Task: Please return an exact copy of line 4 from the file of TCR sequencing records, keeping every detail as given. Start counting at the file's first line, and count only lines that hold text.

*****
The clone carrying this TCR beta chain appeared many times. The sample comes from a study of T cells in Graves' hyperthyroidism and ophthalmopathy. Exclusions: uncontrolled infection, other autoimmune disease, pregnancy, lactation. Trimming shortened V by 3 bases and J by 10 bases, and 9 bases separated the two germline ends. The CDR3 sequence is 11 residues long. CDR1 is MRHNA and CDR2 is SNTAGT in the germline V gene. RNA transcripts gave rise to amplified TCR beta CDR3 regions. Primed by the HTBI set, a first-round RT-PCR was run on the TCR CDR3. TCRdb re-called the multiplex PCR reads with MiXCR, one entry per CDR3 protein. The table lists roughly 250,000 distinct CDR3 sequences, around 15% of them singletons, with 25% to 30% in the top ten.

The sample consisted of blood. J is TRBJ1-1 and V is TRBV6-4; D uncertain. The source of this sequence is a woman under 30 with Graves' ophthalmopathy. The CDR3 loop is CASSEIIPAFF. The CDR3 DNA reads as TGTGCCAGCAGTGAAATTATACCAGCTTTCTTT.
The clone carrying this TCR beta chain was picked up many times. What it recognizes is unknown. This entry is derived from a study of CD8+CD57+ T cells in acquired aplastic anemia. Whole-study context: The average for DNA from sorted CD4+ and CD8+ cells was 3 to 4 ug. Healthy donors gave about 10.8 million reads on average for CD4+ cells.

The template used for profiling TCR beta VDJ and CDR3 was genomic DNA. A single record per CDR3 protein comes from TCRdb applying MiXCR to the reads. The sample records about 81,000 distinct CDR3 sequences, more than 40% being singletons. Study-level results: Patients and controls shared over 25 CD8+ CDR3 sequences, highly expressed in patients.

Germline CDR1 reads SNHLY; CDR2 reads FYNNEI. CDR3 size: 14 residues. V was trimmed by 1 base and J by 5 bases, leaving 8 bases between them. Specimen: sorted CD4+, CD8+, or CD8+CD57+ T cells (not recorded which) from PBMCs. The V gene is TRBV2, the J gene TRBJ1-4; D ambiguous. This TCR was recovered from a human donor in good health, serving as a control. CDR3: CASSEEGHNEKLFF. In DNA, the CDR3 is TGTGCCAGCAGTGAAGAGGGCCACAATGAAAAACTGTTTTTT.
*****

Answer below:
The template used for profiling TCR beta VDJ and CDR3 was genomic DNA. A single record per CDR3 protein comes from TCRdb applying MiXCR to the reads. The sample records about 81,000 distinct CDR3 sequences, more than 40% being singletons. Study-level results: Patients and controls shared over 25 CD8+ CDR3 sequences, highly expressed in patients.